A woman named Hayley posted a video to TikTok to describe her Tinder date with accused Idaho murderer Bryan Kohberger seven years ago. In a video which has been viewed more than a million times, she claimed the 28-year-old suspect “kept trying to touch her” and said she had “good birthing hips”. She claimed: “We matched on Tinder. We talked for a couple hours and then he was like, ‘Hey, you want to go to the movies with me tonight?’
“I was like, sure. So we went to the movies.”
She added Kohberger “invited himself inside” her college dorm after suggesting to watch another film.
Hayley went on to claim he “kept trying to touch me”.
“Not like inappropriately, just like trying to tickle and like, rub my shoulder and stuff.”
She claimed that Kohberger was attempting to “gaslight me into thinking that he didn’t touch me, which is weird.”
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She noted that she did not feel in danger and wasn’t “scared of him” but did force him to leave by pretending to throw up in the bathroom.
It comes as Idaho police pieced together DNA evidence, cellphone data and surveillance video to charge a criminology graduate student with the November slaying of four University of Idaho undergraduates, according to an affidavit unsealed Thursday.
The affidavit says DNA matching that of Kohberger was found on a knife sheath recovered at the crime scene, just a short drive across the state border where he is a criminal justice doctoral student at Washington State University.
The affidavit also says that a cellphone belonging to Kohberger was near the victims’ home on a dozen occasions prior to the killings, and that while it was apparently turned off around the time of the early-morning attack, cell tower data places his phone in that region of Idaho shortly afterwards.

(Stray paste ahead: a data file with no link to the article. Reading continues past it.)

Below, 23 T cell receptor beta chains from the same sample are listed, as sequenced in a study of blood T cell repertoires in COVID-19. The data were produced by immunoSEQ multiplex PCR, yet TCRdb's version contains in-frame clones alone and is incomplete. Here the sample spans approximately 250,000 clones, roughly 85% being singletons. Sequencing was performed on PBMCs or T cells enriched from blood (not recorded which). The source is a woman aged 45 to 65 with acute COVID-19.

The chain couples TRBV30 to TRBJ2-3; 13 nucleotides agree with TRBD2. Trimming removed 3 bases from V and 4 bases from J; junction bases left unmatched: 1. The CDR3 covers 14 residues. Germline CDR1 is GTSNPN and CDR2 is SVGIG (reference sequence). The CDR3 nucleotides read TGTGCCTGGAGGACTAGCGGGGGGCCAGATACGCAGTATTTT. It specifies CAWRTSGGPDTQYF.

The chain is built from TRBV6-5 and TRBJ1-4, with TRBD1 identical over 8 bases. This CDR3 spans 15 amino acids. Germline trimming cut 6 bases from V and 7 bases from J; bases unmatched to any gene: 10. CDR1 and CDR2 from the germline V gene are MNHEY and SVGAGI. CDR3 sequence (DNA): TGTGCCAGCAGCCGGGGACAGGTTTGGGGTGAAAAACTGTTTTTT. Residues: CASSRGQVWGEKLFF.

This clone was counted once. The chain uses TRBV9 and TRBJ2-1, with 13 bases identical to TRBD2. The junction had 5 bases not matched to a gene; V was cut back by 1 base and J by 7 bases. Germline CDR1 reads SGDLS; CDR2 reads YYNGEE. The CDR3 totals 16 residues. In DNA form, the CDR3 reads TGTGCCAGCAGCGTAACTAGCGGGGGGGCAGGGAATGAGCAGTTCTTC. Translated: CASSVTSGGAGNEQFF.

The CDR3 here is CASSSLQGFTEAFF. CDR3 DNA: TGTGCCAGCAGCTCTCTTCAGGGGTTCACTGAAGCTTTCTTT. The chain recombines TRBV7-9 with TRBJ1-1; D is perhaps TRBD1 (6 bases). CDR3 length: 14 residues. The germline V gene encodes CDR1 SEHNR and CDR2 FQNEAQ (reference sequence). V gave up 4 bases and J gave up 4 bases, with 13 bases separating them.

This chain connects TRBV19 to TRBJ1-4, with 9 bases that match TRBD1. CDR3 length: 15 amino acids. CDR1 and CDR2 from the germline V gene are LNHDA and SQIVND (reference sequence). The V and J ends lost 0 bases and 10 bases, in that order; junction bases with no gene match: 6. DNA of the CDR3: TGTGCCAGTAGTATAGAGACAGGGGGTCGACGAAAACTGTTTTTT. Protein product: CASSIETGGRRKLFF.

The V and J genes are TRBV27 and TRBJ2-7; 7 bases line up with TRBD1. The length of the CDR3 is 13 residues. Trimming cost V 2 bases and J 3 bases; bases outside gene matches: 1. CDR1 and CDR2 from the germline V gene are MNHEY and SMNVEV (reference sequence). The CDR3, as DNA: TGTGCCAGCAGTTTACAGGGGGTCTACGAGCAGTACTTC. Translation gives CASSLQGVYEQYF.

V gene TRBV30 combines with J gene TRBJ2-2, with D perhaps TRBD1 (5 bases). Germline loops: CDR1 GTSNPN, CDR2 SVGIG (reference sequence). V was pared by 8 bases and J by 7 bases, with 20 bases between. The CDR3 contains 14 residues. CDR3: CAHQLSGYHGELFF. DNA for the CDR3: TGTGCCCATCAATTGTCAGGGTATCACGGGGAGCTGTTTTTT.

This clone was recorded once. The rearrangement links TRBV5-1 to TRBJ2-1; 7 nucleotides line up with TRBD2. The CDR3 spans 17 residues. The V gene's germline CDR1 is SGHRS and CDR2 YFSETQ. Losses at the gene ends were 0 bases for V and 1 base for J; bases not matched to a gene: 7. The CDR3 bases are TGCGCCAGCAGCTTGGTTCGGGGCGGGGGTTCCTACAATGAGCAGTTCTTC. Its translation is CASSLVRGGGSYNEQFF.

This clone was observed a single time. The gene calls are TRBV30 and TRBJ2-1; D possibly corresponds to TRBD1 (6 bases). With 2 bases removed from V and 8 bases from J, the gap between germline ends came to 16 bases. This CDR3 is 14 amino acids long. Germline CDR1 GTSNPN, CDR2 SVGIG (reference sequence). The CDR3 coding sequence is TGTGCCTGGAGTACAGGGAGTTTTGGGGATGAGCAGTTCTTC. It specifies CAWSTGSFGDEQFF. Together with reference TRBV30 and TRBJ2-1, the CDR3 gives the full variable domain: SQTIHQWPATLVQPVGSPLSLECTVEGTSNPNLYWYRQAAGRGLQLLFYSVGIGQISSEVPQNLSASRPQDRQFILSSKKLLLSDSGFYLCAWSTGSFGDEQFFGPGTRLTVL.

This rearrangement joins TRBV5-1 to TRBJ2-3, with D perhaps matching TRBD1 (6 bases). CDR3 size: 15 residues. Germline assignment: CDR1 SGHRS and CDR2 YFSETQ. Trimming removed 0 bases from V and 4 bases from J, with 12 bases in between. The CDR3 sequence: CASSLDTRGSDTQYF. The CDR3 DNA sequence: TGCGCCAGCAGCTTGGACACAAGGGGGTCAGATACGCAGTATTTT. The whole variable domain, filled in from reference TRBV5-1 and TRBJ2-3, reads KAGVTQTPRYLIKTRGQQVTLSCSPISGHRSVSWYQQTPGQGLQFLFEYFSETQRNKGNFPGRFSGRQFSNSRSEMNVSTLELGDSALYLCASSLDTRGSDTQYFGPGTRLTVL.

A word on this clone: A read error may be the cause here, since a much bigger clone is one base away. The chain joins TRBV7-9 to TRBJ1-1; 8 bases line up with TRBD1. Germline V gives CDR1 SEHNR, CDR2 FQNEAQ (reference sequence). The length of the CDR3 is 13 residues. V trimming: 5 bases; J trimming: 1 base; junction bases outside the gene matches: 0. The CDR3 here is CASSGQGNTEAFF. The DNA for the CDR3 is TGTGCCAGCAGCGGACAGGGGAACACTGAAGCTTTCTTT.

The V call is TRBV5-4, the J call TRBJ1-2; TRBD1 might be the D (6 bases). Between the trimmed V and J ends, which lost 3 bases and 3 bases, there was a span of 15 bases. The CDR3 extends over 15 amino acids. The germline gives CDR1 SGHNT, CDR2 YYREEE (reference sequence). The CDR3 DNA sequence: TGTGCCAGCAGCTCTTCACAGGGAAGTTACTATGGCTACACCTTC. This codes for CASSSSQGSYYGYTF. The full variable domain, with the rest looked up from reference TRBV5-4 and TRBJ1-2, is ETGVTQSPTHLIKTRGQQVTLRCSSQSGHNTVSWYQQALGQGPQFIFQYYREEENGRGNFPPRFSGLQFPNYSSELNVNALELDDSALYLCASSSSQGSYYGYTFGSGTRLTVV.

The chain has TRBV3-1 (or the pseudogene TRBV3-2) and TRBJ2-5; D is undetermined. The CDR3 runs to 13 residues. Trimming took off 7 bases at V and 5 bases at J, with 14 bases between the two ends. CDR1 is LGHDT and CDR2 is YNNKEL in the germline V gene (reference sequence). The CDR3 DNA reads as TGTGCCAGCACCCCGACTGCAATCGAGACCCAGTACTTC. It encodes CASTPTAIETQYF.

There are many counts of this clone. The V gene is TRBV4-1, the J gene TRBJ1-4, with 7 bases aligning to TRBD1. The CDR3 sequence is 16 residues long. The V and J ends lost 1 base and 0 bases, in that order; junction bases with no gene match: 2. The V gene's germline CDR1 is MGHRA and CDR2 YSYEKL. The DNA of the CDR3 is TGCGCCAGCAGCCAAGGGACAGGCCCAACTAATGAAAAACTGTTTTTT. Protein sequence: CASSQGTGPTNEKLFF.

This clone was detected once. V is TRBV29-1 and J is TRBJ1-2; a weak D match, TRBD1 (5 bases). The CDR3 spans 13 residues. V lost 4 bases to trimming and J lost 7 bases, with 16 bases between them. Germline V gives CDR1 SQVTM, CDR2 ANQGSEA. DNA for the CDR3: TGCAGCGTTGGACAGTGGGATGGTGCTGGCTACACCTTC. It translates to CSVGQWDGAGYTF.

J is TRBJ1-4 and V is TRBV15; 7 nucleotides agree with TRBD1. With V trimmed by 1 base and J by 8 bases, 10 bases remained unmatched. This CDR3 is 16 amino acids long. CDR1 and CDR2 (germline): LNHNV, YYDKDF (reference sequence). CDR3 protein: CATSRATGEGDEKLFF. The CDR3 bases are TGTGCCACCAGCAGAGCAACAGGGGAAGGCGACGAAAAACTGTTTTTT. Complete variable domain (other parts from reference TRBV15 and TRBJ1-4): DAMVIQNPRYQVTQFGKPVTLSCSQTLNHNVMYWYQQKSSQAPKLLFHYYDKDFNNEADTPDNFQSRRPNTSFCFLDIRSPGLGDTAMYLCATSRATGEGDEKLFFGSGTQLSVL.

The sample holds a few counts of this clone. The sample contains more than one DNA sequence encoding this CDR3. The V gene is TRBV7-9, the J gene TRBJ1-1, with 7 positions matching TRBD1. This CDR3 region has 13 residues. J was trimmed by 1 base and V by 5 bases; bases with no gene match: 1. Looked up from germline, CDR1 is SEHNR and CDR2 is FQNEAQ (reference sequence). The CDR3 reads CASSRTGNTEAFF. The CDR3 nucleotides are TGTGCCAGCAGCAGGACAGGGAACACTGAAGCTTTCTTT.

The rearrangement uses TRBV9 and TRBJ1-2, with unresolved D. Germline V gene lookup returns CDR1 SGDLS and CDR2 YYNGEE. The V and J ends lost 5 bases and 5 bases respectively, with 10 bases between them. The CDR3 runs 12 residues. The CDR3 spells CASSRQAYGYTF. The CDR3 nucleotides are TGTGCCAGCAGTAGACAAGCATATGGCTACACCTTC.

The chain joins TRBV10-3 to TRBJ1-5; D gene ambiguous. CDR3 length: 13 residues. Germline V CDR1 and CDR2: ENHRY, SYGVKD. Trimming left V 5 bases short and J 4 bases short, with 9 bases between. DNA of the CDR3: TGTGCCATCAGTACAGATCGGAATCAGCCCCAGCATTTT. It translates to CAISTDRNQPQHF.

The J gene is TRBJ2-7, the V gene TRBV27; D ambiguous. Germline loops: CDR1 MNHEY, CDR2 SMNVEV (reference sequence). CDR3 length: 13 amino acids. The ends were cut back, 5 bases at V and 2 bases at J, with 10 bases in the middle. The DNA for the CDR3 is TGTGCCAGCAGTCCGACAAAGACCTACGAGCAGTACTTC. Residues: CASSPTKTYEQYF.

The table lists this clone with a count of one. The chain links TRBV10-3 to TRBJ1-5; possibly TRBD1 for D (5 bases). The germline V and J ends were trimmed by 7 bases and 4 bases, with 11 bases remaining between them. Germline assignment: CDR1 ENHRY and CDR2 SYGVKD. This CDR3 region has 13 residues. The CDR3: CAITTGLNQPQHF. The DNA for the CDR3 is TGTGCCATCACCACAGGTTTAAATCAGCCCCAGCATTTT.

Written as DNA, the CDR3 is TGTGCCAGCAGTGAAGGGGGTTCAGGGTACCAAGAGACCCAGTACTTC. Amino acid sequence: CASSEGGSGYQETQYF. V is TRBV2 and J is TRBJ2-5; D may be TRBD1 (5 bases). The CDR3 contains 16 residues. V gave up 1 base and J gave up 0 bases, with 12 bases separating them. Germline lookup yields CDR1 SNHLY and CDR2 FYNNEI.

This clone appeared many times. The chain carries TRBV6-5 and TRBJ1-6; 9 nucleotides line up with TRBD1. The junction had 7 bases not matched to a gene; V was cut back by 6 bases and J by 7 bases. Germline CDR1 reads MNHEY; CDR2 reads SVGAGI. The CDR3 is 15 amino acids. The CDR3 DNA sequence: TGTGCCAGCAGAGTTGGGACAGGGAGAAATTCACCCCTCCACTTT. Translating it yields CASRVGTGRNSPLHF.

Traces of DNA from a lone male later determined to be Kohberger were found on the button of a leather knife sheath found in the rental home where the victims were killed, according to the affidavit written by Brett Payne, a police corporal in Moscow. Investigators later closely matched the DNA on the sheath to DNA found in trash taken from Kohberger’s parents’ home in Pennsylvania, where he was arrested last week.
The sheath had a US Marine Corps insignia on it, although there is no record of Kohberger having served in the military.
The attack that occurred in the early morning hours of an off-campus home had spread fear throughout the university and surrounding area for weeks, as authorities seemed stumped by the brutal stabbings. Investigators made a breakthrough, however, after searching for a white sedan that was seen near the crime scene around the time of the killings.
Surveillance footage captured near the off-campus house showed that a white sedan — later identified as a Hyundai Elantra — drove by the home three times in the early morning hours of November 13, returning a fourth time at about 4.04 am.
The car was next spotted on surveillance cameras leaving the victims home 16 minutes later “at a high rate of speed,” according to the affidavit. The same car was later spotted on a different camera headed towards Pullman, Washington, the town where Washington State University and Kohberger’s apartment are located.